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image orientation in BYE BYN



OK so Im struggling with an Off Axis Guider.


One of the things I'm trying to wrap my had around is that the OAG is oriented towards the bottom of my T3i (sticks out from the imaging train, directly "down" relative to the camera). However in moving a star or terrestrial object, in live view, from the T3i FOV into the guider camera FOV I need to move things "Up", out of the top of the frame and focus window, before they come into view, from the bottom, in the guide camera view.


Also the vignetting from the OAG prism (if I push it too far in) is seen in the "top" of the live view image. 


Does this imply that BYE is showing me an inverted or vertical flipped image?


My scope is an RC, but terrestrial objects seem right side up in BYEOS live view.


I do note that the guider image is flipped left for right, vs. the BYEOS Live View.



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The camera is right side up, so I don't see how any "auto rotate" setting would effect it. Besides, wasn't that was a pre 4.1.3 bug (showing the thumbnails auto-rotated) that got fixed?


Here's my thinking, and hopefully others can confirm or correct; the symptoms make sense if the light is coming to a point focus in front of the DSLR sensor, and then spreading out again to cover the area of sensor. I know "prime focus" is supposed to be where everything comes to a point, and that it's always drawn that way, but if it was a point then wouldn't you just get a single dot on your image?


However it seems to me that one problem with my theory is that it would seem there would be two points where things in in focus, one on either side of "prime", but I haven't seen that.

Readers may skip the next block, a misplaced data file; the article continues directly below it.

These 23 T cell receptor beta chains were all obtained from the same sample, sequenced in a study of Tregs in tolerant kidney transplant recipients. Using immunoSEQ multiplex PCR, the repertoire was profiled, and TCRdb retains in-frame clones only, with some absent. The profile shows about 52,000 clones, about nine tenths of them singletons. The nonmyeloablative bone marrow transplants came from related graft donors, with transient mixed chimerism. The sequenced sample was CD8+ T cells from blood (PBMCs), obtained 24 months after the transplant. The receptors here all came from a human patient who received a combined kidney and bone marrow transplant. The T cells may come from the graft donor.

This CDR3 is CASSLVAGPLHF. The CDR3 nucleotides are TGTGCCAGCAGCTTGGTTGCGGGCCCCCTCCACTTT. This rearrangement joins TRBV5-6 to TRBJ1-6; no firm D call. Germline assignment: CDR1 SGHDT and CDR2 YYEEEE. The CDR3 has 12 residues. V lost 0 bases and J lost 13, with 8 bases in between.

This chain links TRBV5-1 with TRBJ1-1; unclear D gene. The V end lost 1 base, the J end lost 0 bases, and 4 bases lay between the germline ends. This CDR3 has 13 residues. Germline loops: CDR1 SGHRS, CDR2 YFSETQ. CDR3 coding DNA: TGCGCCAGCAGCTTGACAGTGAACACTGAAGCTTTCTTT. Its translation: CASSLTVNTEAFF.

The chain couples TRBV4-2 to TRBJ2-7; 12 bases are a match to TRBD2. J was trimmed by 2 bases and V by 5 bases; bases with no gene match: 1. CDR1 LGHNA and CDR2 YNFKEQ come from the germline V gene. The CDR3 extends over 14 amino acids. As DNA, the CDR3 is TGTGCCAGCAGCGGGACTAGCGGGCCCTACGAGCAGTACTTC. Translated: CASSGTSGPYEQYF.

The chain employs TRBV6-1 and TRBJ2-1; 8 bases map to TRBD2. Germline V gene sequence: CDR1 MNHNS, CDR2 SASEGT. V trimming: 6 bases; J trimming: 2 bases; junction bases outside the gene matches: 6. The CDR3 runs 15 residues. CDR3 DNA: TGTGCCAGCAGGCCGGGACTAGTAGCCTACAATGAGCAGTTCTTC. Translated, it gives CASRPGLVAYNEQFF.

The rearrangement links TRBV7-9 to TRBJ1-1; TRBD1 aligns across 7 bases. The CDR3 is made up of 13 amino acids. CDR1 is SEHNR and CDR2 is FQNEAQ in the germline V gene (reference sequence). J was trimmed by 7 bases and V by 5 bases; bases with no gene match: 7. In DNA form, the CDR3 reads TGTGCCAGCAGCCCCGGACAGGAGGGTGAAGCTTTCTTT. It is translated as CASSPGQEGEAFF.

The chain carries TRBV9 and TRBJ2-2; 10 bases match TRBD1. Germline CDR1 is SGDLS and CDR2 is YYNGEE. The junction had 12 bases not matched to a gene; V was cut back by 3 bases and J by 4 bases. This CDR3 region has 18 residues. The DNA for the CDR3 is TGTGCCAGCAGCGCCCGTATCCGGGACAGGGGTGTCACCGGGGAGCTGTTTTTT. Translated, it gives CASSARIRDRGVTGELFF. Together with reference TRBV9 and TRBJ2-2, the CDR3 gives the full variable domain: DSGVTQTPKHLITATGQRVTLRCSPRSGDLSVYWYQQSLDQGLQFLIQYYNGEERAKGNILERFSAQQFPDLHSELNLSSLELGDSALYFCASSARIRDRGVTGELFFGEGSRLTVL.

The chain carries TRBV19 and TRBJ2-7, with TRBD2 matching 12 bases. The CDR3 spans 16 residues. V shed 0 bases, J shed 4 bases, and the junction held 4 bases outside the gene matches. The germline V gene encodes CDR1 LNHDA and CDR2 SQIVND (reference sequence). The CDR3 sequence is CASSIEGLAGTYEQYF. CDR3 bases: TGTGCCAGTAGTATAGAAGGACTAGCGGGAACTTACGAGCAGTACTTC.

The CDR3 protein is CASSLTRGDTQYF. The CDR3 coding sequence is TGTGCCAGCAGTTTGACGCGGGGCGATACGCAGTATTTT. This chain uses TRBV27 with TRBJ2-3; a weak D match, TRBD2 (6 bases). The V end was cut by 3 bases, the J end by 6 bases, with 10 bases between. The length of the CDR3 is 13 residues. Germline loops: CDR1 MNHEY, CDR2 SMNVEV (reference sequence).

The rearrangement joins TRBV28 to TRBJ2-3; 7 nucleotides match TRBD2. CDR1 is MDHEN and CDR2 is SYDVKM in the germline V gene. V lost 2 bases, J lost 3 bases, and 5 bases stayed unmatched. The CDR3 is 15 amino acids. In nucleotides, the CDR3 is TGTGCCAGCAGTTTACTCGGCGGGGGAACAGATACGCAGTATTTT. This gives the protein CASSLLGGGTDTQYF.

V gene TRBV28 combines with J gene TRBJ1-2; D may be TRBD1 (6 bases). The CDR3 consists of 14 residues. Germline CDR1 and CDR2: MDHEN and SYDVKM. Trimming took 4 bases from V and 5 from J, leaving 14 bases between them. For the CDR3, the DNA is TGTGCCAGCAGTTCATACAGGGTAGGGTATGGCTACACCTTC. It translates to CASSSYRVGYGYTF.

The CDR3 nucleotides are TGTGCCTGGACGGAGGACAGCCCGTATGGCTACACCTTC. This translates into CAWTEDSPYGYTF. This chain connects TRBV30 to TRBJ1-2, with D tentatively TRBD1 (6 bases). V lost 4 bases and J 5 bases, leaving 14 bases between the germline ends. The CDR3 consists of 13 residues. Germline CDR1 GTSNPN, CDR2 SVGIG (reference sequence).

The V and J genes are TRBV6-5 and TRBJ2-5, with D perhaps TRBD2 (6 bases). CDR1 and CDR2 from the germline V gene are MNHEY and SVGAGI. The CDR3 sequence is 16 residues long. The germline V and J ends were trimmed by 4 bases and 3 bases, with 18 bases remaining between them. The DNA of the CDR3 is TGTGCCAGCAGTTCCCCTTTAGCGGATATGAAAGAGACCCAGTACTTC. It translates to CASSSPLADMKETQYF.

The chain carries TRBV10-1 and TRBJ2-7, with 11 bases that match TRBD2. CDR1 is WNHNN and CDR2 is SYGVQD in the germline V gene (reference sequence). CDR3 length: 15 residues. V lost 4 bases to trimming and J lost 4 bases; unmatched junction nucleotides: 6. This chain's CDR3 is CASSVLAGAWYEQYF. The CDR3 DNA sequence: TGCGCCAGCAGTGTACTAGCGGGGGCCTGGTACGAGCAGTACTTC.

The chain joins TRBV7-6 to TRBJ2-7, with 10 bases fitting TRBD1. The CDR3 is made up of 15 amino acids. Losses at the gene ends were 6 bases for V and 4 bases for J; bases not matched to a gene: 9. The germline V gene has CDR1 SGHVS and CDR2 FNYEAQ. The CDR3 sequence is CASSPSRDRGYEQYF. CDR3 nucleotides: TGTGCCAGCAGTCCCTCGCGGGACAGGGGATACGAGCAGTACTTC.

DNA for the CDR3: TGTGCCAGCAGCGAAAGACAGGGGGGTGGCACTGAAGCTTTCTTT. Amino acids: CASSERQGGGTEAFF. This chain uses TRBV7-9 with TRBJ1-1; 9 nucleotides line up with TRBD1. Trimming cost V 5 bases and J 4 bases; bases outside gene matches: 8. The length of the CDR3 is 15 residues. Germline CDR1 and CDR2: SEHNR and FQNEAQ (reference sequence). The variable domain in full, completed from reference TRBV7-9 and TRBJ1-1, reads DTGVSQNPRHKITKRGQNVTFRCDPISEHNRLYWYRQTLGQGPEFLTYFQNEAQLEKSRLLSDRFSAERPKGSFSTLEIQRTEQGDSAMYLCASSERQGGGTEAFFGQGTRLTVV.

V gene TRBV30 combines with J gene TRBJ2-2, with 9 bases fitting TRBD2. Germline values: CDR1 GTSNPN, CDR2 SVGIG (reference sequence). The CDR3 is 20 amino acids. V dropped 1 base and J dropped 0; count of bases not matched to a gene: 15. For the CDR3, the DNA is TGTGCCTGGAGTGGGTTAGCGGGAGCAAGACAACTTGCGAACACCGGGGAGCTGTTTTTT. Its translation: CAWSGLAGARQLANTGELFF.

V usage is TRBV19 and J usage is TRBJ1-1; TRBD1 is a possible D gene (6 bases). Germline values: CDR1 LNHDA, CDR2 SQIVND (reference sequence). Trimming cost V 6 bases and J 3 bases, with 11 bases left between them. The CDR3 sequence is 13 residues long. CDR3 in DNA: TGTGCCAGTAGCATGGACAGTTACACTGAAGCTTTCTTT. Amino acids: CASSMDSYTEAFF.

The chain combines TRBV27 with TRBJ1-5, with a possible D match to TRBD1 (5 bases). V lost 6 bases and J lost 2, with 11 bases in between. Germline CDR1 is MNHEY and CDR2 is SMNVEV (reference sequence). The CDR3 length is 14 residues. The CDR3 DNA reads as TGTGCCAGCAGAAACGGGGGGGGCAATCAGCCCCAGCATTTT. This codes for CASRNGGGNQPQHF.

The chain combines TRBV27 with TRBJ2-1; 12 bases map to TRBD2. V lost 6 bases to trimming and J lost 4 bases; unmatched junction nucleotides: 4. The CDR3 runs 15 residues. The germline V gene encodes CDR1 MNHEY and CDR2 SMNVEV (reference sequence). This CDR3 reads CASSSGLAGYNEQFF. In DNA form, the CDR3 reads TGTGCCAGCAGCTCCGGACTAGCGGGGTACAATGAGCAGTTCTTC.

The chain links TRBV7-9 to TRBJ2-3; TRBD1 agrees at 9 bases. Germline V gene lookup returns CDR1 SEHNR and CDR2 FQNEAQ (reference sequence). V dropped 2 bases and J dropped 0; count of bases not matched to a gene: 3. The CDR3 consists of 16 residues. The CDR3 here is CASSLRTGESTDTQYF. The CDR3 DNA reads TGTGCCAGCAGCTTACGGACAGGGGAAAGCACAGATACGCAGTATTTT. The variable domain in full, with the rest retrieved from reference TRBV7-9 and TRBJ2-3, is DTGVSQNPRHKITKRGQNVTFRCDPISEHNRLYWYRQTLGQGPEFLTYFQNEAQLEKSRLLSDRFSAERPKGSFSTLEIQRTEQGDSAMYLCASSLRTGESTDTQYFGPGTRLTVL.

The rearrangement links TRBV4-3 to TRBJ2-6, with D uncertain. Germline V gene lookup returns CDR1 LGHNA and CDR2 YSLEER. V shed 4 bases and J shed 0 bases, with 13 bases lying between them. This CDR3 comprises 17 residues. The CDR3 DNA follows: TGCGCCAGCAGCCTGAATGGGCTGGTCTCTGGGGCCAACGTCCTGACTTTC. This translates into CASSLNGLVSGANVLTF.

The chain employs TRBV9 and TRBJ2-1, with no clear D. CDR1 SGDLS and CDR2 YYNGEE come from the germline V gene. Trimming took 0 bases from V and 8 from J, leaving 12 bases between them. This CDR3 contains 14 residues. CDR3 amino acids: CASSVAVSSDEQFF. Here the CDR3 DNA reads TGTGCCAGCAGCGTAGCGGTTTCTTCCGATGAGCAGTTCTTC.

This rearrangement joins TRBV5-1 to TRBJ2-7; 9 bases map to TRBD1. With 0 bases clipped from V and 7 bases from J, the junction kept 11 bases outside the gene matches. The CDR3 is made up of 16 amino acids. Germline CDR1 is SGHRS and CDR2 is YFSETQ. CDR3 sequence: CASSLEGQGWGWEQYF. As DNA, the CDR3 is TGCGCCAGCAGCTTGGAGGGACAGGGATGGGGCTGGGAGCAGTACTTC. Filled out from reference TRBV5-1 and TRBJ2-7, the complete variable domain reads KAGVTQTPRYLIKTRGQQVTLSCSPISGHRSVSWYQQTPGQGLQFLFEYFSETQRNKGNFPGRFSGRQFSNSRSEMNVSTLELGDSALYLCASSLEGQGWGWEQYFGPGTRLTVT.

I can't seem to find anything on line that describes the image orientation of RCT with an image sensor at prime focus, only eyepieces:


"Image Orientation
The image orientation changes depending on how the eyepiece
is inserted into the telescope. When using the star diagonal,
the image is right side up but reversed from left to right
(i.e., mirror image). If inserting the eyepiece directly into the
focuser without the star diagonal, the image is will be upsidedown
and reversed from left to right (i.e., inverted). This is

normal for the Ritchey-Chrétien design."


Does that imply that the sensor image at prime focus will be "true and correct". That's what I see. Terrestrial objects are right side up and correct left to right, and sky objects agree with my planitarium, but that doesn't help me understand the upside down behavior of the OAG vignette and FOV position relative to the DSLR FOV (unless I am correct in my above theory).



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This is meant to help me visualize where I need to aim the scope to put a guide star in the guider FOV. The larger red box is the FOV of DSLR, and the smaller red box is the size (but not the position) of the OAG guider FOV.


The Orange target, marked "scope", is where I would have to aim the scope to put Alioth in the guider FOV. About 4.5 arcmin BELOW the objects' coordinates, makeing the object ABOVE the DSLR FOV.


I'm also wondering why there is such a gap between the two FOVs. Since I'm seeing vignetting from the OAG prism in the top of the DSLR FOV, I can't move it any closer. Does this mean my prism is not perfectly aligned at right angles to the optical axis?

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In your original note you said that the guide camera was pointing down relative to the DSLR, you did not say that the bottom of the DSLR was facing the ground. Hence my comment about the auto rotate functionality.  People have been burned by auto-rotate in the past.


One thing that is confusing you is that all light does not come to focus at the the same place on the focal plane when in focus.  All light from a point source is displayed at the same place when in focus. Since you are getting light from many sources, you see light across the entire field.